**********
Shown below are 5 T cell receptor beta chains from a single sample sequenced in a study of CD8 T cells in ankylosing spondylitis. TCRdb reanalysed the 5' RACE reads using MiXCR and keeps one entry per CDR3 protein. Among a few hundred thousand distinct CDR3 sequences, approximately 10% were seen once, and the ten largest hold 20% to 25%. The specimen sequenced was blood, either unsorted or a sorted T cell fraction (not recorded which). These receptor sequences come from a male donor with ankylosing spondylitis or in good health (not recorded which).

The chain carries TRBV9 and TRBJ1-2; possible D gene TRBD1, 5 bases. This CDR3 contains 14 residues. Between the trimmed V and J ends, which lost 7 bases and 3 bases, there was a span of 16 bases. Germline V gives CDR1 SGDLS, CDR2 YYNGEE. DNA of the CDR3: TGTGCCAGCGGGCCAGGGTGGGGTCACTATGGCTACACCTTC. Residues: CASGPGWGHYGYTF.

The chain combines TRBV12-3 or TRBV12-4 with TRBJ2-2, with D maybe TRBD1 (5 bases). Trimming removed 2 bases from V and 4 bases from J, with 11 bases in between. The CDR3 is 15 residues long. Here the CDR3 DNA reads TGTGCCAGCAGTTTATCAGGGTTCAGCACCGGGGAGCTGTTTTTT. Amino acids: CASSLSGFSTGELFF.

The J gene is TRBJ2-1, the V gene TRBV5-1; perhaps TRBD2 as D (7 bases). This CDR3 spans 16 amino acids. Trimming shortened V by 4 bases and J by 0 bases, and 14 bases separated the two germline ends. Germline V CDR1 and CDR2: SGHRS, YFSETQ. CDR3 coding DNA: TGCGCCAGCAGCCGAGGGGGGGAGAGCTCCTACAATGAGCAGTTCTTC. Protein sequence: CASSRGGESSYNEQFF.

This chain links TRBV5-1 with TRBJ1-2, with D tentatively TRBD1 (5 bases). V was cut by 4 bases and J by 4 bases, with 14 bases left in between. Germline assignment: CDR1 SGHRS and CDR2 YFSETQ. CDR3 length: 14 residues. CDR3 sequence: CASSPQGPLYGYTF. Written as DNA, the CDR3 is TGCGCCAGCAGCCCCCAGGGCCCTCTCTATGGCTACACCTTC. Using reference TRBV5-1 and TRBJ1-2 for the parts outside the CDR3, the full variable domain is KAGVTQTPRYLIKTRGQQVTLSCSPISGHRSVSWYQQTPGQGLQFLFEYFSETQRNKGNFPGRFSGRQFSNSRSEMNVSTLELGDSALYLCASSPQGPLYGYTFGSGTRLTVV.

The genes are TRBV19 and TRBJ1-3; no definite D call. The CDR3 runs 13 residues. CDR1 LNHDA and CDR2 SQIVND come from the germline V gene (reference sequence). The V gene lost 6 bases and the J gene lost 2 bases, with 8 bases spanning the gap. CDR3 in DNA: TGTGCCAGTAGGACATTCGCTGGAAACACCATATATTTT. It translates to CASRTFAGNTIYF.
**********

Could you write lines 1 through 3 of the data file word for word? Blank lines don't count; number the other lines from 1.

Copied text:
Shown below are 5 T cell receptor beta chains from a single sample sequenced in a study of CD8 T cells in ankylosing spondylitis. TCRdb reanalysed the 5' RACE reads using MiXCR and keeps one entry per CDR3 protein. Among a few hundred thousand distinct CDR3 sequences, approximately 10% were seen once, and the ten largest hold 20% to 25%. The specimen sequenced was blood, either unsorted or a sorted T cell fraction (not recorded which). These receptor sequences come from a male donor with ankylosing spondylitis or in good health (not recorded which).

The chain carries TRBV9 and TRBJ1-2; possible D gene TRBD1, 5 bases. This CDR3 contains 14 residues. Between the trimmed V and J ends, which lost 7 bases and 3 bases, there was a span of 16 bases. Germline V gives CDR1 SGDLS, CDR2 YYNGEE. DNA of the CDR3: TGTGCCAGCGGGCCAGGGTGGGGTCACTATGGCTACACCTTC. Residues: CASGPGWGHYGYTF.

The chain combines TRBV12-3 or TRBV12-4 with TRBJ2-2, with D maybe TRBD1 (5 bases). Trimming removed 2 bases from V and 4 bases from J, with 11 bases in between. The CDR3 is 15 residues long. Here the CDR3 DNA reads TGTGCCAGCAGTTTATCAGGGTTCAGCACCGGGGAGCTGTTTTTT. Amino acids: CASSLSGFSTGELFF.